Diabetes-related changes in auditory brainstem responses

Dawn Konrad-Martin, Donald F. Austin, Susan Griest, Garnett P. McMillan, Daniel McDermott, Stephen Fausti

Research output: Contribution to journalArticlepeer-review

35 Scopus citations


Objectives/Hypothesis: Determine effects on auditory brainstem response (ABR) of diabetes mellitus (DM) severity. Study Design: A cross-sectional study investigating DM severity and ABR in military Veteran subjects with (166) and without (138) DM and with no more than moderate hearing loss. Methods: Subjects were classified by three age tertiles (<50, 50-56, and 57+). DM severity was classified as insulin-dependent (IDDM), non-insulindependent (NIDDM), or no DM. Other DM measures included serum glucose, HbA1c, and several DMrelated complications. ABR measures included wave I, III, and V latencies; I-III, III-V, and I-V latency intervals; and wave V amplitude; for each ear at three repetition rates (11, 51, and 71 clicks/second), and both polarities. Outcomes were stratified by age tertile and adjusted for pure tone threshold at 3 kHz. Repeated measures multivariate analysis of covariance modeled the ABR response at each repetition rate for DM severity (main effect) and hearing at 3 kHz (covariate). Modeled contrasts between ABR variables in subjects with and without DM were examined. Results: Significant differences existed between no DM and IDDM groups in the younger tertile only. Adjusting for threshold at 3 kHz had minimal effect. Self-reported noise exposure was not related to ABR differences, but HbA1c and poor circulation were. Conclusions: IDDM is associated with an increased wave V latency, wave I-V interval, and reduced wave V amplitude among Veterans under 50 years. Results were related to several DM complications.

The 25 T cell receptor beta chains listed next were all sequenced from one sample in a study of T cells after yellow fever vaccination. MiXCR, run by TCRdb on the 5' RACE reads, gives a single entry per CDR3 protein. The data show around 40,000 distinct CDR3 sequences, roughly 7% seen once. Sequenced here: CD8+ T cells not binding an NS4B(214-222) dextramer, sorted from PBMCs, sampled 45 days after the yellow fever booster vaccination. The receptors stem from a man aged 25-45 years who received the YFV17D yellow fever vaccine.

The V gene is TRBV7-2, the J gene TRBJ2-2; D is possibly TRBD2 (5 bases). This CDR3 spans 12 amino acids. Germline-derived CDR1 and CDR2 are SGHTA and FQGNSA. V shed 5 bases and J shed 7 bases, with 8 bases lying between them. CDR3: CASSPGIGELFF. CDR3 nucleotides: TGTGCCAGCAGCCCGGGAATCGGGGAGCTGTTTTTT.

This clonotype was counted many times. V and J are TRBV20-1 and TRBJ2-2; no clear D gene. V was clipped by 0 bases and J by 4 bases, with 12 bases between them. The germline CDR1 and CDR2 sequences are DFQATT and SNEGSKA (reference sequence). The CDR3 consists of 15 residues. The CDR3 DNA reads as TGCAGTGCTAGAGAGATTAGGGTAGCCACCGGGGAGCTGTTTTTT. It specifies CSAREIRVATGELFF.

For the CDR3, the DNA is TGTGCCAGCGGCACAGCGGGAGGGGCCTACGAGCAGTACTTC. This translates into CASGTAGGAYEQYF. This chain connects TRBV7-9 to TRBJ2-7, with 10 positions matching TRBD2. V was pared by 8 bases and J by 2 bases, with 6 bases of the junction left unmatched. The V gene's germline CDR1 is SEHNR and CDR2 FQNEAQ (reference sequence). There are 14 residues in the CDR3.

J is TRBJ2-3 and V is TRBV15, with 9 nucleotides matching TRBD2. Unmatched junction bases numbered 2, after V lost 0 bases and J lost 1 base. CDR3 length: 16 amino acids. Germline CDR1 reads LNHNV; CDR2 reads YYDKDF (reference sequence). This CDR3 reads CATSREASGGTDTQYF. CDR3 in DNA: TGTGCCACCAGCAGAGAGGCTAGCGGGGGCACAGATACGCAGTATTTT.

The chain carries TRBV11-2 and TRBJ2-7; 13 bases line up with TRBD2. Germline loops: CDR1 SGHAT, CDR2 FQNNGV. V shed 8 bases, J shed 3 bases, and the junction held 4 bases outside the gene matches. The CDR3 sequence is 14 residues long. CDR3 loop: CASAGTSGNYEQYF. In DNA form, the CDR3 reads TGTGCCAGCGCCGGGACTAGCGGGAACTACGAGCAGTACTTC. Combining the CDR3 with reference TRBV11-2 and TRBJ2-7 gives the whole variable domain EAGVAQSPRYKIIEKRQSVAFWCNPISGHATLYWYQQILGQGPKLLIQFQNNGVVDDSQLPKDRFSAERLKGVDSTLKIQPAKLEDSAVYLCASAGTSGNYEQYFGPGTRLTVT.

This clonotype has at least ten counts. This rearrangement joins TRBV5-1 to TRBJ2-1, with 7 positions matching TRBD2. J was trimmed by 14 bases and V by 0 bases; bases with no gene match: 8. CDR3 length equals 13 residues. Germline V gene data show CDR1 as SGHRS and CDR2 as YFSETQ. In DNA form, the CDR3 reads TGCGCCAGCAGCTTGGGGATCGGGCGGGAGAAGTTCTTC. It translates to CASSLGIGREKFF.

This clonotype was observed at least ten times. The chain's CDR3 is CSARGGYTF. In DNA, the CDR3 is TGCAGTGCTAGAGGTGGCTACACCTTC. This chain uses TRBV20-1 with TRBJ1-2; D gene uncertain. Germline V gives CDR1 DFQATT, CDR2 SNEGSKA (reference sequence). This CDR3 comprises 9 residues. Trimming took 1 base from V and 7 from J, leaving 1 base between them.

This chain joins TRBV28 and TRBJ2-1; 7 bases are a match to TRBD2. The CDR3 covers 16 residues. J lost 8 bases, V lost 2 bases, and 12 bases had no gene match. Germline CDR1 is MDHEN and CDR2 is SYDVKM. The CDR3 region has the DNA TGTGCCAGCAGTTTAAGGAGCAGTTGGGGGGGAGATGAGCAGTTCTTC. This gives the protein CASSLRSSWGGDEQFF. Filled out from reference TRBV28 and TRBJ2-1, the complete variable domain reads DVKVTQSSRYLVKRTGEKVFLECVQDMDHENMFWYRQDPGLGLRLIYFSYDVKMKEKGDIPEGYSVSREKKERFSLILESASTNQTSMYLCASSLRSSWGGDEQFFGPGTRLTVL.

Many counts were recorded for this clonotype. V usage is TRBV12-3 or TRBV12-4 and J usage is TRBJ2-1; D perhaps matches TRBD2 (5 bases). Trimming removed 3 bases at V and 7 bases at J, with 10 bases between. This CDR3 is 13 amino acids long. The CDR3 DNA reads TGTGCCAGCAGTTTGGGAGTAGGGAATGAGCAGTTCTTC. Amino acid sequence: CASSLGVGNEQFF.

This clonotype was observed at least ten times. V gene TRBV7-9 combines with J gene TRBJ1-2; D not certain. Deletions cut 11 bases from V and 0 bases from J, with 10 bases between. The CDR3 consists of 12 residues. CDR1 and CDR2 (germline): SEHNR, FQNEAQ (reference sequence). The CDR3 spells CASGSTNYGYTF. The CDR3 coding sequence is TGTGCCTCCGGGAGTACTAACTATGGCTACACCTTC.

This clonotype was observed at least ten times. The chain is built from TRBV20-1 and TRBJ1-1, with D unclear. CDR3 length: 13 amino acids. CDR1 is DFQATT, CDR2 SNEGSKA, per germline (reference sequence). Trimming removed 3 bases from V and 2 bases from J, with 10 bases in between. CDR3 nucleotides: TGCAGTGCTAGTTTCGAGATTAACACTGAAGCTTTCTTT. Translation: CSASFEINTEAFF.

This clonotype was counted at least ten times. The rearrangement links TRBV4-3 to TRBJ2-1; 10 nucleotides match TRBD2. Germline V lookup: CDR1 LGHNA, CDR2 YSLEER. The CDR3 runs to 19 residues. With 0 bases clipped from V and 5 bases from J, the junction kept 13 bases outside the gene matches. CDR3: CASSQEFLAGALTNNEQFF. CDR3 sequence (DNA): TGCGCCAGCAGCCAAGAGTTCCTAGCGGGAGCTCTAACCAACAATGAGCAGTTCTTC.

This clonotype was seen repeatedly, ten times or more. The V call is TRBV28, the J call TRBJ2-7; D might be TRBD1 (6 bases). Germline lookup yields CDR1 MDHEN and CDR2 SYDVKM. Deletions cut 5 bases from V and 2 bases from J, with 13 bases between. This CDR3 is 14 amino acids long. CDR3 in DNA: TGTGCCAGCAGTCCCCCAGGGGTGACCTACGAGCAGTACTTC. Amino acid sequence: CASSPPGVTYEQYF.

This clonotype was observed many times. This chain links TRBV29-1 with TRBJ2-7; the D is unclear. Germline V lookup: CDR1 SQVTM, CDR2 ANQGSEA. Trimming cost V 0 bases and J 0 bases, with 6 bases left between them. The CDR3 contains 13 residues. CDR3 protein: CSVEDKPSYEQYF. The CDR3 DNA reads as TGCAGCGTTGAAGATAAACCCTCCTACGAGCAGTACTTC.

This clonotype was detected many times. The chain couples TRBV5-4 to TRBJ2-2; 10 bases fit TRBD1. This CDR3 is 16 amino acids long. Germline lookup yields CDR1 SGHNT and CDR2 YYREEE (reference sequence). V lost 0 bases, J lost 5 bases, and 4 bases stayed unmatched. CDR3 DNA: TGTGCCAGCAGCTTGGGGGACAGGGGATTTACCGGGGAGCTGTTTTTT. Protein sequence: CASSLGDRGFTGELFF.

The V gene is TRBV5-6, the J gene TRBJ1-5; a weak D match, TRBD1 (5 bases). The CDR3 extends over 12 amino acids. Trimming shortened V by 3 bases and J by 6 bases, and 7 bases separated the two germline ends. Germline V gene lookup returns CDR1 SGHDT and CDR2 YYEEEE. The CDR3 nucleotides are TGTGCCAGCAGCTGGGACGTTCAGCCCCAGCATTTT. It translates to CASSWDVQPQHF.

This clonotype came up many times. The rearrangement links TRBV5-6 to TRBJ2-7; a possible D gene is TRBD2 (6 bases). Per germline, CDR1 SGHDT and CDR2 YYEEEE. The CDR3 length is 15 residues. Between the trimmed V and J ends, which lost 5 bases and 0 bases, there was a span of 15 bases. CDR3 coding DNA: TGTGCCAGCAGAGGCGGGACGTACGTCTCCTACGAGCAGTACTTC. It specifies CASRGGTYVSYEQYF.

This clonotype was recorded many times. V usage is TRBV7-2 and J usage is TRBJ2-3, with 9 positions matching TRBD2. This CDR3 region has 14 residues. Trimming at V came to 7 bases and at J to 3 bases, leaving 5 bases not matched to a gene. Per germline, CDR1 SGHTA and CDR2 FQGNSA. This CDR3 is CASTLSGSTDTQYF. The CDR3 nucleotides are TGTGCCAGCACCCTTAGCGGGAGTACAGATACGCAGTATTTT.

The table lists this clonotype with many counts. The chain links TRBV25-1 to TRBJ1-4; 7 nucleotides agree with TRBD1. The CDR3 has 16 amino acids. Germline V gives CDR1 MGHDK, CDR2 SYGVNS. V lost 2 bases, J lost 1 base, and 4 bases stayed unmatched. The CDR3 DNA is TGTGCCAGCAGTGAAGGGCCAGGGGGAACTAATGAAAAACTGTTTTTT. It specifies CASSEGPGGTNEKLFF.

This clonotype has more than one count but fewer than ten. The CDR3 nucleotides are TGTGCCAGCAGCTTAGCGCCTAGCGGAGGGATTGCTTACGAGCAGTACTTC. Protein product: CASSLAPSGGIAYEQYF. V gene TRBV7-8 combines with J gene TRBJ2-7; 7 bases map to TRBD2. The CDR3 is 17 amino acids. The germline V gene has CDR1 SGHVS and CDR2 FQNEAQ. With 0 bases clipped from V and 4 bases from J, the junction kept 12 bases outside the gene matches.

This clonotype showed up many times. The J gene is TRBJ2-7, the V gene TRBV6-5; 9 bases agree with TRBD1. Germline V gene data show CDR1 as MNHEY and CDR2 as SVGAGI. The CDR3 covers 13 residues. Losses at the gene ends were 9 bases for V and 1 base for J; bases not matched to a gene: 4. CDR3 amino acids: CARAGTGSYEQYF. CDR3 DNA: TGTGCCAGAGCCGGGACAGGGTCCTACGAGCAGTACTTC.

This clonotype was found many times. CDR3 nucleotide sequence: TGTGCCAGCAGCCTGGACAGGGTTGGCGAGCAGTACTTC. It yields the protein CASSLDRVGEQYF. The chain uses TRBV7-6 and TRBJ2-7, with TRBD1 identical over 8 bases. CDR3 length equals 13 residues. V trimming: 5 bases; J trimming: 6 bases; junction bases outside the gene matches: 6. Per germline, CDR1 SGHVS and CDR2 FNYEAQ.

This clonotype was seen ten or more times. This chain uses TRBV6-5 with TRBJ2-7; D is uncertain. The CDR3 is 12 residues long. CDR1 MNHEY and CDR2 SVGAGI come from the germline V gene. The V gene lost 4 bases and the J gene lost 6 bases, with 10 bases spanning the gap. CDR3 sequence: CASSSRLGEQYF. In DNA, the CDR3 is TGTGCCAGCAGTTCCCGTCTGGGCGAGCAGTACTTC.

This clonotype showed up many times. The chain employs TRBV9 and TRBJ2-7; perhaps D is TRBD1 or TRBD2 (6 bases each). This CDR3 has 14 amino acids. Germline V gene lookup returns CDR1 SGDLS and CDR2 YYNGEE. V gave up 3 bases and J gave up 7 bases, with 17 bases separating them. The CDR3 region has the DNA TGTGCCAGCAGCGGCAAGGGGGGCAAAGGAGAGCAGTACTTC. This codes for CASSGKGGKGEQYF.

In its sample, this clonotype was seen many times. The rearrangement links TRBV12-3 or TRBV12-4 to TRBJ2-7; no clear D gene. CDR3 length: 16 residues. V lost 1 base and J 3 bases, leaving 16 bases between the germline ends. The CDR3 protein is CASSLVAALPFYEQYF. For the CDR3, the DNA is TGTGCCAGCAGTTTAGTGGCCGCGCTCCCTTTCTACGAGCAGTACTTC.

Original languageEnglish (US)
Pages (from-to)150-158
Number of pages9
Issue number1
StatePublished - Jan 2010
Externally publishedYes


  • Auditory brainstem response
  • Diabetes
  • Hearing loss
  • Veterans

ASJC Scopus subject areas

  • Otorhinolaryngology


Dive into the research topics of 'Diabetes-related changes in auditory brainstem responses'. Together they form a unique fingerprint.

Cite this